After decades of broken treaties, the Ponca continued to suffer from attacks by the Sioux, terrible weather conditions, and lack of financial support from the U.S. Government. In 1875, A.J. Carrier, the Ponca agent, visited President Grant in Washington about moving the Ponca to the Indian Territory. Grant agreed to the move if the Ponca were willing to move. Carrier stated that the Ponca would be better off moving and he returned to the Ponca reservation to confer with the tribe members. As a result of these discussions, Standing Bear and other tribal members signed a paper in which they agreed to move to the Indian Territory.
On September 11 and 23, 1875, Ponca Indian agent A.J. Carrier held meetings with the Ponca. A paper was signed after the last meeting, and Standing Bear and some members of the Ponca Tribe agreed to move to Indian Territory. A request was also included that a delegation of Ponca chiefs should be allowed to visit the Indian Territory to select a new reservation. Carrier later claimed that the agreement represented the unanimous opinion of the Indians present at the meetings. Standing Bear, however, later claimed that there was a misunderstanding, as the Ponca language had no separate word for land in the Indian Territory. He further stated he reasonably thought he was agreeing to move to the Omaha Reservation.
Nevertheless, in 1877 Indian Inspector E.C. Kemble was told by Washington to meet with the Ponca leaders and make arrangement for them to visit the Indian Territory and select a site for a new reservation.
The Trail of Tears began with a scouting mission. On February 2, 1877, Inspector E.C. Kemble, Ponca agent J. Lawrence, Standing Bear, and nine other Ponca leaders left for the Osage Reservation in Indian Territory to select a site for the new Ponca Reservation. Adequate preparations had not been made for the visit to the Osages and many of the Osage chiefs were absent when the Ponca arrived. Consequently, no serious business could be conducted and the land shown to the Ponca as possible sites for their reservation were not satisfactory.
Standing Bear and the other tribal leaders informed Kemble they wanted to return home. Kemble was furious with their refusal to survey any other lands. He called their actions "insubordination." He refused to honor their request to return home. On February 21, 1877, Standing Bear and seven of his fellow chiefs decided to return on their own. It was midwinter, they had to sleep much on the time on the open prairie, and they went for days without rations. An agent for the Otoe Reservation in Gage County remarked that the Ponca leaders left bloody footprints in the snow. After a strenuous journey, the Ponca leaders arrived at the Ponca Reservation on April 2, 1877.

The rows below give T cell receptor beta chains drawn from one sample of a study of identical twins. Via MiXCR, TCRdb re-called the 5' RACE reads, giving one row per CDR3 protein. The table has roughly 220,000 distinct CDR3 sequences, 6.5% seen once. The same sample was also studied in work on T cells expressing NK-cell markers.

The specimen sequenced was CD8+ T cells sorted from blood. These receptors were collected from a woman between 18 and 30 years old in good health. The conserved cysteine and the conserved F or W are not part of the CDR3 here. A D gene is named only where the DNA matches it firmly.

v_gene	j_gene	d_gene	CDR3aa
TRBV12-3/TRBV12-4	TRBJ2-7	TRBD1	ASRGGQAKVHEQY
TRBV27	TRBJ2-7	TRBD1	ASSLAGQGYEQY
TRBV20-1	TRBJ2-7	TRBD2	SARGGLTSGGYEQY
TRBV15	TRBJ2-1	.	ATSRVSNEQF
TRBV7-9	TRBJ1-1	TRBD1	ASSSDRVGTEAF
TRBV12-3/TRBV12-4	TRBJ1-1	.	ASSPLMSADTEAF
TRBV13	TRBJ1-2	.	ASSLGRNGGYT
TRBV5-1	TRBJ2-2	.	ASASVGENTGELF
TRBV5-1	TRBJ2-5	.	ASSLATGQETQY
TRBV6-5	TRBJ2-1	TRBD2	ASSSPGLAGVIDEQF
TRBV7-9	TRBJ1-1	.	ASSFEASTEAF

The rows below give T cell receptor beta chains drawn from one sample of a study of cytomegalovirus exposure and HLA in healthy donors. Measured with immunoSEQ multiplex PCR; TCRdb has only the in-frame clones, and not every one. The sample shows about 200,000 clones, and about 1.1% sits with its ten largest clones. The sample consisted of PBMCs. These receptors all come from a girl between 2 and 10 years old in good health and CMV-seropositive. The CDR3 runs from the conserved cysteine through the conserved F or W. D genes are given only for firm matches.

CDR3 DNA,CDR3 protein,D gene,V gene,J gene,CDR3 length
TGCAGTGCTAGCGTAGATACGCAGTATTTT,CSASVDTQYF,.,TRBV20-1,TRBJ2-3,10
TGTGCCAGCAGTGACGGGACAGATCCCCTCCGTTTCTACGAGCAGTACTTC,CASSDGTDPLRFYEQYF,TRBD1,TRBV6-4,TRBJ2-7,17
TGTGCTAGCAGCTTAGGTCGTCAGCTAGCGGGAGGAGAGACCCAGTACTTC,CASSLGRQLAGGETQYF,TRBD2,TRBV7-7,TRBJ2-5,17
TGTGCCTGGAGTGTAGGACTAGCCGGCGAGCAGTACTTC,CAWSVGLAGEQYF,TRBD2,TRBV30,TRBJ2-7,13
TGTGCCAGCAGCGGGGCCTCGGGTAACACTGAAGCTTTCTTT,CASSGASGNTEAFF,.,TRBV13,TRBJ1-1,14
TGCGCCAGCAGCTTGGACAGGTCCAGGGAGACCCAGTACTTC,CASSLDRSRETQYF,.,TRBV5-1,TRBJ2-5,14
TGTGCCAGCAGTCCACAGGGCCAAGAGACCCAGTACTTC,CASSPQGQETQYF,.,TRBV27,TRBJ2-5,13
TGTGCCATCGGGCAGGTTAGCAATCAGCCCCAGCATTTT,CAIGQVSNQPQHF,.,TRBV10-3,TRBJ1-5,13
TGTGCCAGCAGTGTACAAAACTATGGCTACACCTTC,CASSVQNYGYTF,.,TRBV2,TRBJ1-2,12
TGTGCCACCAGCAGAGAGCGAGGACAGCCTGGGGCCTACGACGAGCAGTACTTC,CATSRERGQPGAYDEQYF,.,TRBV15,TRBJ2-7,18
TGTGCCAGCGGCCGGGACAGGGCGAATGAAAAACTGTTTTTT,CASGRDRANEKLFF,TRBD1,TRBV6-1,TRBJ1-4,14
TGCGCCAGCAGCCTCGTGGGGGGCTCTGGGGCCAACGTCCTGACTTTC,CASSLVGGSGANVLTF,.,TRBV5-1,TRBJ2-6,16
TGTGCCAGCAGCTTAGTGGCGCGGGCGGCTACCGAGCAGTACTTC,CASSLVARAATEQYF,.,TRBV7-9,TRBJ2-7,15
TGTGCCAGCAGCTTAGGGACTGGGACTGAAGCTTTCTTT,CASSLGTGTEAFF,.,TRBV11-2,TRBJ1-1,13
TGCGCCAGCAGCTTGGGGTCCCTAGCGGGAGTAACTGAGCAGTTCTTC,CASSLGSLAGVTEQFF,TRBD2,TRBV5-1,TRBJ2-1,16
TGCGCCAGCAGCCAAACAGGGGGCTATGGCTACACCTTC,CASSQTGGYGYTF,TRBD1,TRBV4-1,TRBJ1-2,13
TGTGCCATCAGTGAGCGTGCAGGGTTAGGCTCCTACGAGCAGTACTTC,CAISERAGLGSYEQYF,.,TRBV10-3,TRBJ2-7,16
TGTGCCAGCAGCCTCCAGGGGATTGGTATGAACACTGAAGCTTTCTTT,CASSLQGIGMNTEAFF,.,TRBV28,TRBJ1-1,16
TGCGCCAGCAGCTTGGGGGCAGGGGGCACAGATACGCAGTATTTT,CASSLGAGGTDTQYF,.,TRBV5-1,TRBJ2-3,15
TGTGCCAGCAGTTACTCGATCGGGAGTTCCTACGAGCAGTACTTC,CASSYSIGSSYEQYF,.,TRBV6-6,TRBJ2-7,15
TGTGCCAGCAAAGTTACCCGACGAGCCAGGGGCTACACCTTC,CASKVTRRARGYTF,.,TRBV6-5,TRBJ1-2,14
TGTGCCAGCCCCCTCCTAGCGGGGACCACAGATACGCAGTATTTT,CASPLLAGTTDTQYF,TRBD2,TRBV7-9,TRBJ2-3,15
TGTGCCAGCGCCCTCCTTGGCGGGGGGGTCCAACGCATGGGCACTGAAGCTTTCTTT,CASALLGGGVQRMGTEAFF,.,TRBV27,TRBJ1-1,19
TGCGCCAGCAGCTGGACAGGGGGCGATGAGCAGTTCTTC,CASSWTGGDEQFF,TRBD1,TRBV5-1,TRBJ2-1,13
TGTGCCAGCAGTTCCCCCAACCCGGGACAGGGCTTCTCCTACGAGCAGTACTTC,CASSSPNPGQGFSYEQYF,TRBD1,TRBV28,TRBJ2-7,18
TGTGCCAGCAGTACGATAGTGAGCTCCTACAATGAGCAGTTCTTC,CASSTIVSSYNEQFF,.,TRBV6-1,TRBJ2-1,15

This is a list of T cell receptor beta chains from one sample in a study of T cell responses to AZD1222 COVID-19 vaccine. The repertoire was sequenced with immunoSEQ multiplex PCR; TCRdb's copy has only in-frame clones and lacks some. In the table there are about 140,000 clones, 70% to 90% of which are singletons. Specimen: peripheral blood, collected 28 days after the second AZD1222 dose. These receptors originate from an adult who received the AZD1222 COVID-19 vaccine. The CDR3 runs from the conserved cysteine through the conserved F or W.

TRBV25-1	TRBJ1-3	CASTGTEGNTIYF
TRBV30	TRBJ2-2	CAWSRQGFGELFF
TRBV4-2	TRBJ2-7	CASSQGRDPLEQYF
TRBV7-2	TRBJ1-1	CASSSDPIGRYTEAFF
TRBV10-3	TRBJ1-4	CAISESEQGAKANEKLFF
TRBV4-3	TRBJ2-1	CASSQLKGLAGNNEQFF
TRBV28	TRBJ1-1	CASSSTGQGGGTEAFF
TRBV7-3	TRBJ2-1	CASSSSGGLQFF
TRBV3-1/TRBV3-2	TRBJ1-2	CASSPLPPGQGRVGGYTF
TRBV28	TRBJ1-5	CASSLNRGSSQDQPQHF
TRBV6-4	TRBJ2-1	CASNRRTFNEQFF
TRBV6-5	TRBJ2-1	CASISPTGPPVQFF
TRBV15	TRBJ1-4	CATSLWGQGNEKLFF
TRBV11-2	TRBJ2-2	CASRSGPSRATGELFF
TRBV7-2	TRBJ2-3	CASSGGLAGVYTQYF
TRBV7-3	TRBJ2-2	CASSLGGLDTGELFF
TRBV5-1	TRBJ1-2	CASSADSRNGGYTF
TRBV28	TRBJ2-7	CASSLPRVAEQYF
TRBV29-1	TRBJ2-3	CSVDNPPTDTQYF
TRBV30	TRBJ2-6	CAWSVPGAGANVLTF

Unfortunately for Standing Bear and the Ponca, Kemble was already back, and he had new orders from Washington — the Ponca were to be moved, using force if necessary, to Indian Territory.
The Ponca were divided in their willingness to leave. Those willing to journey south left with Kemble on April 16. In May, Standing Bear and the remainder of the Ponca Tribe started the long journey to Indian Territory, prodded along by the U.S. military. They encountered bad weather almost from the beginning of the trip, and by the time the tribe reached their destination, the summer heat had become oppressive and they were constantly plagued with insects and extreme weather conditions. Nine people died on the journey, including Stand Bear’s daughter, Prairie Flower, who died of consumption and was buried at Milford, Nebraska.
White Buffalo Girl, daughter of Black Elk and Moon Hawk, also died and was buried near Neligh, Nebraska. The people of Neiligh provided a Christian burial for the girl with an oak cross over the gravesite. Black Elk asked that the grave of his daughter be honored, and in 1913 Neligh erected a marble monument. It is still there.